University of Melbourne Law School Research Series
Last Updated: 28 September 2009
Evidence law under Victoria’s Charter: Rights
and goals – Part I
Victoria’s Charter of Human Rights and Responsibilities is the first
rights law to apply comprehensively to an Australian jurisdiction’s law of
evidence. Many of the human rights promoted by the Charter match many of
the goals promoted by Victorian evidence law. However, there are also
mis-matches, arising from the limitations of international human rights law,
gaps in that law’s domestic implementation and the Charter’s deference to
legislative practice and purposes.
INTRODUCTION: INITIATIVES 1 AND 18
In May 2004, the Victorian Government issued its Justice Statement, a
Cabinet-approved “vision” for the Attorney-General’s
portfolio’s next decade.1 For evidence lawyers, the
most relevant of its
25 “key initiatives” was the very first: to “review and
replace” the Crimes Act 1958 (Vic) and the Evidence Act 1958
(Vic), which contain Victoria’s main statutory provisions on
evidence.2 The fine print announced the government’s “proposal
implement legislation consistent with the model Evidence Acts” that apply
in five other Australian jurisdictions, which
would mean that much of the common
law of evidence would be abolished in Victoria.3
More than four years down the track, Victoria’s new evidence legislation has only just surfaced.4 However, a much more radical part of the Justice Statement has not only been enacted but is already fully operational. Key initiative number 18 proposed community consultation on human rights “including the examination of options such as a charter of human rights and responsibilities”.5 As a result, the dourly named Charter of Human Rights and Responsibilities Act 2006 (Vic) (the Charter) was on Victoria’s statute books just over two years after the statement was issued.6 Although the Charter is not the first human rights statute in Australia, it is the first to apply comprehensively to a jurisdiction’s law of evidence.7
* Associate Professor, Melbourne Law School, University of Melbourne. A draft
of this article was presented at the Evidence, Criminal
Justice and Adjudication
Colloquium, Faculty of Law, University of New South Wales, Sydney (21 April
2007). The author’s research
on DNA identification is funded by the
Australian Research Council.
1 Hulls R, New Directions for the Victorian Justice System 2004-2014: Attorney-General’s Justice Statement (Department of Justice, 2004), http://www.justice.vic.gov.au/wps/wcm/connect/DOJ+Internet/Home/About+Us/Our+Vision/JUSTICE+-
+Justice+Statement+and+PDF viewed 3 May 2007.
2 Hulls, n 1, p 24 (also announcing a review of the Bail Act 1977 (Vic)).
3 Hulls, n 1, p 26. See the Evidence Act 1995 (Cth) (applicable in the Australian Capital Territory (ACT): s 4), the Evidence Act 1995 (NSW), the Evidence Act 2001 (Tas) and the Evidence Act 2004 (Norfolk Island).
4 The Evidence Bill 2008 (Vic) was introduced to the Victorian Legislative Assembly on 24 June 2008. If passed unaltered, it will commence by 1 January 2010.
5 Hulls, n 1, pp 52-56.
6 Charter of Human Rights and Responsibilities Act 2006 (Vic) (the Charter), assented to on 25 July 2006. Section 1(1) allows the entire Act to be referred to as the Charter of Human Rights and Responsibilities. For an account of the progress of the Charter from initiative to Bill, see Williams G, “The Victorian Charter of Human Rights and Responsibilities: Origin and Scope”  MelbULawRw 27; (2006) 30 MULR 880. Most of the Charter’s provisions commenced on 1 January 2007. Part 3, Divs 3 (Interpretation of laws) and 4 (Obligations on public authorities) commenced on 1 January 2008: s 2. Unless otherwise indicated, all references to statutory provisions are to the Charter.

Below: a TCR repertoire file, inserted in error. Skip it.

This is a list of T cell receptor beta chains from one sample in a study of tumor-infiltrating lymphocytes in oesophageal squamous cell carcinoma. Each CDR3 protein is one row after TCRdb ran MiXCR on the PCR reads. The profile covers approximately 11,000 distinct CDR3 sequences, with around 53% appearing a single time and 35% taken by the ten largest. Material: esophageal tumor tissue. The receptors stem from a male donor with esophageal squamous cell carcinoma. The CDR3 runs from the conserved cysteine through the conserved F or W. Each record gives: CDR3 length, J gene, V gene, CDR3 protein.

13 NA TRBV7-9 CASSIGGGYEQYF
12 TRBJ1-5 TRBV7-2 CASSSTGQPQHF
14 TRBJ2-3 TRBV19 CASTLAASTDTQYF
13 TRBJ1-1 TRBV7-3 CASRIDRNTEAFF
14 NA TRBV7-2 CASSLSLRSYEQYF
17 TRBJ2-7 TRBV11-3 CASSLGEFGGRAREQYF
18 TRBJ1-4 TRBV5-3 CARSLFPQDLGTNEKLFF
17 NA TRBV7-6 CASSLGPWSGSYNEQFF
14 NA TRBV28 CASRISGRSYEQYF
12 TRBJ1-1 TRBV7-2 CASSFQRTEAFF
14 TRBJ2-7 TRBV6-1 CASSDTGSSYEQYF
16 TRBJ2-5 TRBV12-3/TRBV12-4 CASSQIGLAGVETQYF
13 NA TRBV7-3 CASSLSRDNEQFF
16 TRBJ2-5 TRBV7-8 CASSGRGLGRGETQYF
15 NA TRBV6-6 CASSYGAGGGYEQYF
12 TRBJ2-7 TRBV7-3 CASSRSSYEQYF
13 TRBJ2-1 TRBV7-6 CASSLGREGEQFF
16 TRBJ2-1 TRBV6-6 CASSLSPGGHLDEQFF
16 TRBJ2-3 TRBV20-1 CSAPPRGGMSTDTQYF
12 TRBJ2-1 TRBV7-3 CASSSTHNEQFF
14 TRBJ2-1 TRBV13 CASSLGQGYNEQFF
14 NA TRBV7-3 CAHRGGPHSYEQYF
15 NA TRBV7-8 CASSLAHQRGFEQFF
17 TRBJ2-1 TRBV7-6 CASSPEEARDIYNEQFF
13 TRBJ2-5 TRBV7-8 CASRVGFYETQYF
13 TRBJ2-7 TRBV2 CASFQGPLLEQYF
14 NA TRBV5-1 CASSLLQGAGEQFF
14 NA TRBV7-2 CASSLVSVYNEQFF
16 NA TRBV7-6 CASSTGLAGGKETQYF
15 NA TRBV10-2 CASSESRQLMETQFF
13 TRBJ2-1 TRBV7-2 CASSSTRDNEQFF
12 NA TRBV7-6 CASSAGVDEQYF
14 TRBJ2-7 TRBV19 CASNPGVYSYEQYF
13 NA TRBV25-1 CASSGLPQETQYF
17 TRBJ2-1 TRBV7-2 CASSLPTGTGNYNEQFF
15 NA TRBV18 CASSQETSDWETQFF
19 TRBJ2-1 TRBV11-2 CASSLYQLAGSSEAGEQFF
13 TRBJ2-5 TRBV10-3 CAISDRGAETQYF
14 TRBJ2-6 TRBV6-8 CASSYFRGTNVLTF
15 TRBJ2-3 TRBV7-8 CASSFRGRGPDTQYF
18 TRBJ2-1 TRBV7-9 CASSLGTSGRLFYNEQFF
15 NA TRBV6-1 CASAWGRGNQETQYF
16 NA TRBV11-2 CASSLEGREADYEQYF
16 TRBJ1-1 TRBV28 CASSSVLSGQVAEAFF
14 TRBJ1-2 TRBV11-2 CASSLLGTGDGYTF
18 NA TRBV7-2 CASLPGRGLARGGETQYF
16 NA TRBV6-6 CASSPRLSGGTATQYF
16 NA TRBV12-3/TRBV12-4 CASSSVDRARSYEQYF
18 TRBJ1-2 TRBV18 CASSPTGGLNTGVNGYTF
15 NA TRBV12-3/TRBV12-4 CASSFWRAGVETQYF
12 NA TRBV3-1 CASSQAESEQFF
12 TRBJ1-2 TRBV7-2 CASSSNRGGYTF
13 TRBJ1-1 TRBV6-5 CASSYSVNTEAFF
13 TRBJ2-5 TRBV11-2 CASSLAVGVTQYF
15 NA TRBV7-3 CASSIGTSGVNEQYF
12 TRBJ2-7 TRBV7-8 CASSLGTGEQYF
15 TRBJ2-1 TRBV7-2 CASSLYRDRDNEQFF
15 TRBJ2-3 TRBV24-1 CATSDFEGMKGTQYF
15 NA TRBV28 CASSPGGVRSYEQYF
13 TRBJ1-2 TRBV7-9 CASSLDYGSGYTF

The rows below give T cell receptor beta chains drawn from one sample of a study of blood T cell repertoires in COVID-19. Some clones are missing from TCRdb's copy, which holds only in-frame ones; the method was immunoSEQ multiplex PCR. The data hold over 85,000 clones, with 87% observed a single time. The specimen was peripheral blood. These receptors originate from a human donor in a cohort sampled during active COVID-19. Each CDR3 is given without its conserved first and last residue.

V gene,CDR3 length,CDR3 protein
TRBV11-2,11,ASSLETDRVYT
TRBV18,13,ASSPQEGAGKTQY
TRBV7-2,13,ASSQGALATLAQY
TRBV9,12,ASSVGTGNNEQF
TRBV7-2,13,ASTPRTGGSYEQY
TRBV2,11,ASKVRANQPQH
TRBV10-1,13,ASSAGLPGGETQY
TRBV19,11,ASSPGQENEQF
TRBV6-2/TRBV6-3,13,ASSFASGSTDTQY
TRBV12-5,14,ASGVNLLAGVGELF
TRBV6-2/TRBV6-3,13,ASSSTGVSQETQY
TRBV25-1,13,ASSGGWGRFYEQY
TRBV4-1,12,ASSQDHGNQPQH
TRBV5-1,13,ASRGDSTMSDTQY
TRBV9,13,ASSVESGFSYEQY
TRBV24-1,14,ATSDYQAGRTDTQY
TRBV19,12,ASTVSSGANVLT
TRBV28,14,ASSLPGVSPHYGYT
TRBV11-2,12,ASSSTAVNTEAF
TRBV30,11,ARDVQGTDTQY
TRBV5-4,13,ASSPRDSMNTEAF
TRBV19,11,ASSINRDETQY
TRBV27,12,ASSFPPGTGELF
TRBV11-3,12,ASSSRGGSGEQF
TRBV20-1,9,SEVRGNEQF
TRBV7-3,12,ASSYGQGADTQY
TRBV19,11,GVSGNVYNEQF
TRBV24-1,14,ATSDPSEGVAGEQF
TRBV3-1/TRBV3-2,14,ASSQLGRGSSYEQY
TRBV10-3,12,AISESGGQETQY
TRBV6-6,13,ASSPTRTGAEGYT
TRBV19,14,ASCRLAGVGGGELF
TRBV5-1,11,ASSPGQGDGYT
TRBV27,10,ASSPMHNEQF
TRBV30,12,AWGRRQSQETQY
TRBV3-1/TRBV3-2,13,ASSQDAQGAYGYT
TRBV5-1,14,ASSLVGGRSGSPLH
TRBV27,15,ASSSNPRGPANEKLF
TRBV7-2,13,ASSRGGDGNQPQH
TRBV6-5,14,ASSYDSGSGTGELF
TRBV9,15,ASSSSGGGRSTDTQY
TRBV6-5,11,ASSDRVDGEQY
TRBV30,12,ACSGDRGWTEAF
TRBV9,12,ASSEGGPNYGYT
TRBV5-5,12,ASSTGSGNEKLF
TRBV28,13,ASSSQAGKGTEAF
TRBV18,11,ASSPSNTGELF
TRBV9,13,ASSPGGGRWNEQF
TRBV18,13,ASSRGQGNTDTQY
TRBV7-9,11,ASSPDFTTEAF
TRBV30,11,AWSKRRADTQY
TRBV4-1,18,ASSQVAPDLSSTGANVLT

7 Evidence law in the ACT is presently mostly contained in a Commonwealth statute (see Evidence Act 1995 (Cth), s 4) beyond the reach of the interpretation rule in the Human Rights Act 2004 (ACT): Fletcher v Harris  ACTSC 27; (2005) 190 FLR 59 at , but cf Pappas v Noble  ACTSC 26 at , noting the ACT Attorney-General’s intention to “repatriate” the Evidence Act 1995, ie re-enacting it as a Territory Act, which would then be subject to the Human Rights Act; cf s 4(6) providing for the Commonwealth Act to cease to apply in an ACT court by “proclamation”). Territory provisions on evidence law that are presently subject to the Human Rights Act include the Evidence Act 1971 (ACT) (but cf s 8(4)(a) of the Commonwealth Act,
The operative provisions of the Charter are directed to the issue of the “compatibility” (or
otherwise) of Victoria’s statutory provisions and the conduct of its public authorities “with human rights” (or a particular right).8 The question of the compatibility of Victoria’s law of evidence with human rights is complex, requiring a painstaking analysis of the pertinent sections of Pt 2 of the Charter (and the body of international and comparative law jurisprudence that underpins them), the content and purposes of Victoria’s evidence statutes (and the domestic and comparative common law jurisprudence that underpins them), and the behaviour and impact of Victoria’s courts and people associated with them. There is little point in canvassing these matters in detail at this early stage of the Charter’s operation especially as Victoria’s law of evidence is itself about to be largely altered.
Rather, this article considers a different question of interest to